"In January 2015 our membership passed the 1000 milestone, and is growing day by day! This represents a significant achievement in a short time. More than that it demonstrates the commitment of many of those who work in probation in the future, as a concept and in the professional practice and ethical value base that supports it.
I anticipate that the next six months will be even busier for the Institute. Members will have received notification of the new governance arrangements following a period of consultation at the end of last year. We will be introducing these from February to April, electing a Representative Council and a new Board to take forward the leadership of the Institute from May. This is realising a key objective: the Institute should be member led. It is vital that Institute members take up this challenge and opportunity. So do think about coming forward for election to the Representative Council. And if you aren’t already a member, join!"
Now before there's a chorus of 'well most have been dragooned and signed up free by CRCs', I'll say you may well be correct, but the thing is still quietly motoring along and on Sunday evening will have concluded on-line voting for the 'Representative Council', so lets take a look at some of the candidates. Interest doesn't seem too great in the North West where the one candidate is assured of election, but in the South West and South Central region, competition is very keen with five candidates and they include some fascinating names like:-
ANDREW BRIDGES “Please don’t vote for me if you want a representative who is driven by a particular sectional ideology....I offer something different from that: well-informed fair-mindedness. My aim is to help probation be successful, whoever is doing it, and if this approach appeals to you, please vote for me."
MIKE MCCLELLAND “I have been involved with the Probation Institute since its inception and have been a member of the Steering Group since it was formed. I would welcome the opportunity to continue my involvement as an active member. There is much to be done in terms of the development of a training framework and the transfer of responsibility of practitioners from NOMS to the Institute."
MAXINE MYATT “I am putting myself forward because I want to contribute as much as I can to maintaining the standards of probation practice, defending professionalism and ensuring our knowledge base continues to develop during the churn generated by the TR programme and beyond. I have lived and breathed probation for all my working life. At this crossroads in its history I seek to do everything I can to use my skills and experience to support the Institute achieve its twin ambitions of providing professional leadership and becoming a centre of excellence.”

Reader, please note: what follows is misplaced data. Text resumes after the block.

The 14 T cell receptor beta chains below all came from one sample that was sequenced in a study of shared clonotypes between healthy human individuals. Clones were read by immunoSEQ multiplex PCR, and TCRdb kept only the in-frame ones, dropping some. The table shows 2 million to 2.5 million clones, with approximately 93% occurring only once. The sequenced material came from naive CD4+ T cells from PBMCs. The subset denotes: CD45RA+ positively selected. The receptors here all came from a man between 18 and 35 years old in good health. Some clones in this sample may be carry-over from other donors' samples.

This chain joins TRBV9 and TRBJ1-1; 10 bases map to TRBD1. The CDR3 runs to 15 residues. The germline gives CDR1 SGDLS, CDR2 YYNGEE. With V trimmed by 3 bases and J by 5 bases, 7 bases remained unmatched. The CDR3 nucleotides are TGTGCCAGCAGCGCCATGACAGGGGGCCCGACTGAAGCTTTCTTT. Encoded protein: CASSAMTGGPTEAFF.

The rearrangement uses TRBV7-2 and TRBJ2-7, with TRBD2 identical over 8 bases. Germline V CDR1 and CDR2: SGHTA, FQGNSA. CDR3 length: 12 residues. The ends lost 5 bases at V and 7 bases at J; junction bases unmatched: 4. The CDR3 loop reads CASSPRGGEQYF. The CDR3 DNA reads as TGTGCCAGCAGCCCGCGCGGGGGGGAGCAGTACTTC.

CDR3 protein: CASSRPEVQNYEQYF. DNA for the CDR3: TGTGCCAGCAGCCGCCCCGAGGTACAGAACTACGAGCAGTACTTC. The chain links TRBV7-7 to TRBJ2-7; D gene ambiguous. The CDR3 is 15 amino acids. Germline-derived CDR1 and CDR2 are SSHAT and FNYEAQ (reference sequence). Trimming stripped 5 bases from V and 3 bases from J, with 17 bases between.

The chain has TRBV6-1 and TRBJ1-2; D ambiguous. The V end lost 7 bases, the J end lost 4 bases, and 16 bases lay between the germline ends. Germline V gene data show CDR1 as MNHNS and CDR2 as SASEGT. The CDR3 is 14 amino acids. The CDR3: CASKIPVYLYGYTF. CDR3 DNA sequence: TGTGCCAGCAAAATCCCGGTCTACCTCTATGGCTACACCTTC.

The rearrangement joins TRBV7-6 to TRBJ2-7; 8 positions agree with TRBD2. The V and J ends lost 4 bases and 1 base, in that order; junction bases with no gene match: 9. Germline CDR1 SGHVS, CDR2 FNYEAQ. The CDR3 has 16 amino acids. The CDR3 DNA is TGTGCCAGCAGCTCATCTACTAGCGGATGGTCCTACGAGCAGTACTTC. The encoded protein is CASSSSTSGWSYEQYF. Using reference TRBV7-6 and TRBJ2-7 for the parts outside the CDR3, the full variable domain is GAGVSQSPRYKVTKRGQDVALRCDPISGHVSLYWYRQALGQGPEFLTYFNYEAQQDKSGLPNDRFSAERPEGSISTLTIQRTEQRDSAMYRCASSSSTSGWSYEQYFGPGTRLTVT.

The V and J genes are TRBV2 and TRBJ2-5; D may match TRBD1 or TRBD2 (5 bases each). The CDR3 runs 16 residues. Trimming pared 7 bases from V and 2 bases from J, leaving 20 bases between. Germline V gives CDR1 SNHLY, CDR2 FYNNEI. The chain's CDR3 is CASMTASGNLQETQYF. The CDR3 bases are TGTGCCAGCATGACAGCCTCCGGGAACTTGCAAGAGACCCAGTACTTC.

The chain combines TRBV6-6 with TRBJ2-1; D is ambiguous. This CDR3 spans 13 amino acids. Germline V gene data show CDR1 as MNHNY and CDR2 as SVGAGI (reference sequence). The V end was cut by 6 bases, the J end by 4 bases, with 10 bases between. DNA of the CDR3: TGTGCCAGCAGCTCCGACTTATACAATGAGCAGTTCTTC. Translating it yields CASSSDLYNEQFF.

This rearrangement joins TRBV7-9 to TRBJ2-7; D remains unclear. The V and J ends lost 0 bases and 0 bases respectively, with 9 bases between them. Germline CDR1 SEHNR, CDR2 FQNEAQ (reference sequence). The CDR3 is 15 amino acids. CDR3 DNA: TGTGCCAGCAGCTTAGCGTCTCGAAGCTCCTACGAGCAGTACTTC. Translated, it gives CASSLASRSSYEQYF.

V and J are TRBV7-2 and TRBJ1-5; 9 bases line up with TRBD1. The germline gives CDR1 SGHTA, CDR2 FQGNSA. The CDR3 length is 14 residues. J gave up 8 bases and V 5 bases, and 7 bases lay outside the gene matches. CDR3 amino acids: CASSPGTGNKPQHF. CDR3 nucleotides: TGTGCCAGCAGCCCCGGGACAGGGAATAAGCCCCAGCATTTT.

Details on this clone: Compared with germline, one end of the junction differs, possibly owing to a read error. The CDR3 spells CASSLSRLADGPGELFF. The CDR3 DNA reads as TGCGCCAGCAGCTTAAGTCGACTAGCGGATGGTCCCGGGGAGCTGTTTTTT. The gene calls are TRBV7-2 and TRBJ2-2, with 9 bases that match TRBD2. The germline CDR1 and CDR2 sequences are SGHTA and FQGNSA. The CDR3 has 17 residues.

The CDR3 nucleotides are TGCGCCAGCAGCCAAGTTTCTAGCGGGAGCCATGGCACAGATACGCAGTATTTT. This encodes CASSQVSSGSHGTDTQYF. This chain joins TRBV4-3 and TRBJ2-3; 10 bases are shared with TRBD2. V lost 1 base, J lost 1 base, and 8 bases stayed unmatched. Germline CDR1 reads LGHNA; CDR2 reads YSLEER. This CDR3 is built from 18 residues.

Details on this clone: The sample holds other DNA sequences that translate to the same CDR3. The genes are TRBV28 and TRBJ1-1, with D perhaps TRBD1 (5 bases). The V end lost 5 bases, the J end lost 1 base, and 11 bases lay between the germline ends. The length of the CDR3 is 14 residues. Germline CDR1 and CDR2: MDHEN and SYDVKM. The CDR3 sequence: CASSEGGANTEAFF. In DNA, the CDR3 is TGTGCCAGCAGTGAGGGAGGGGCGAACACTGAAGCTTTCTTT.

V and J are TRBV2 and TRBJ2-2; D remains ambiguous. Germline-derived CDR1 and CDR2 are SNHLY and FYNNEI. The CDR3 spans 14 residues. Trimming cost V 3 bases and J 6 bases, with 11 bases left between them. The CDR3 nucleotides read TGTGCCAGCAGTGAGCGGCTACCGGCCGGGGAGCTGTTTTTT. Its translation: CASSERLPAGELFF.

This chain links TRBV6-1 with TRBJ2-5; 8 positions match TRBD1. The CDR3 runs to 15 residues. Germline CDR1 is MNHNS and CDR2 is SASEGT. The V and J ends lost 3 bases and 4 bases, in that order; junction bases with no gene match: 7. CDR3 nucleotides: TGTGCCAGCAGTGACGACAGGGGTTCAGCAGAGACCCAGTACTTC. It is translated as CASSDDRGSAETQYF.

In the West Midlands we have three candidates including:-
KEITH STOKELD “A vote for my nomination would allow me to follow the following objectives as part of the representative council ensuring that: • The consultation with members continues to sustain the kind of governance arrangements that remain robust and achieve members’ objectives • Membership categories are inclusive, reflecting the make-up of the Probation Service • Committees within the Governance arrangements remain representative of the membership and provide an appropriate balance of power with the partner forum • To ensure the PI becomes the recognised and respected body to promote probation practice • Ensure the institute carries the objectives of the members in a way that commands the respect of all connected with the Probation Service. • The Probation Institute shapes the agenda for a future of a service that overcomes the ravages of the divide.”
There are four candidates standing in Humberside, Lincolnshire and Yorkshire including a very good friend of probation:-
PAUL SENIOR “I would represent staff in the region with passion and commitment and believe that probation plays a vital role in the rehabilitation process. This is a formative time for the Institute and the role of the Representative Council will be vital to maintaining the right direction as the Institute develops. I will use my knowledge and skills of probation to pursue these goals. It is a difficult time for the future of probation and it is important that we work together, listening and supporting each other to maintain the world of probation. I believe I understand these issues and can make a singular contribution to the development of the Institute.”
But possibly most surprising of all, in the East Region the four candidates includes:-
NEIL MOLONEY “I firmly believe that one of the leadership functions of any CRC CEO is to promote the stability and integration of the wider Probation system. Advocacy for, and support of, a strong, independent and representative Probation Institute is a key means of achieving this stability and integration at a time when there is a significant risk of fragmentation and fracture. If elected I will use my influence and authority to promote the work of the Institute amongst fellow CRC CEO’s. I would also use my position within Sodexo to encourage our new owners to support the Institute and its aims and values - a task which I have already begun.”
With this whole dogs breakfast that probation is rapidly becoming, I don't think I'm surprised by anything any more, not least what Napo's position is on all this. Seeing as they were one of the 'founding' organisations, they've been remarkably quiet on the subject of late, possibly confirming that the readership of this blog may not be as out of touch with reality as has been recently suggested. There have been repeated calls for Napo to pull out of the Institute and I'm sure it's only a matter of time before the subject is re-visited, either within the NEC or on the floor of the next AGM.
PS - I notice the subject got no mention in todays increasingly pedestrian blog by Napo General Secretary Ian Lawrence.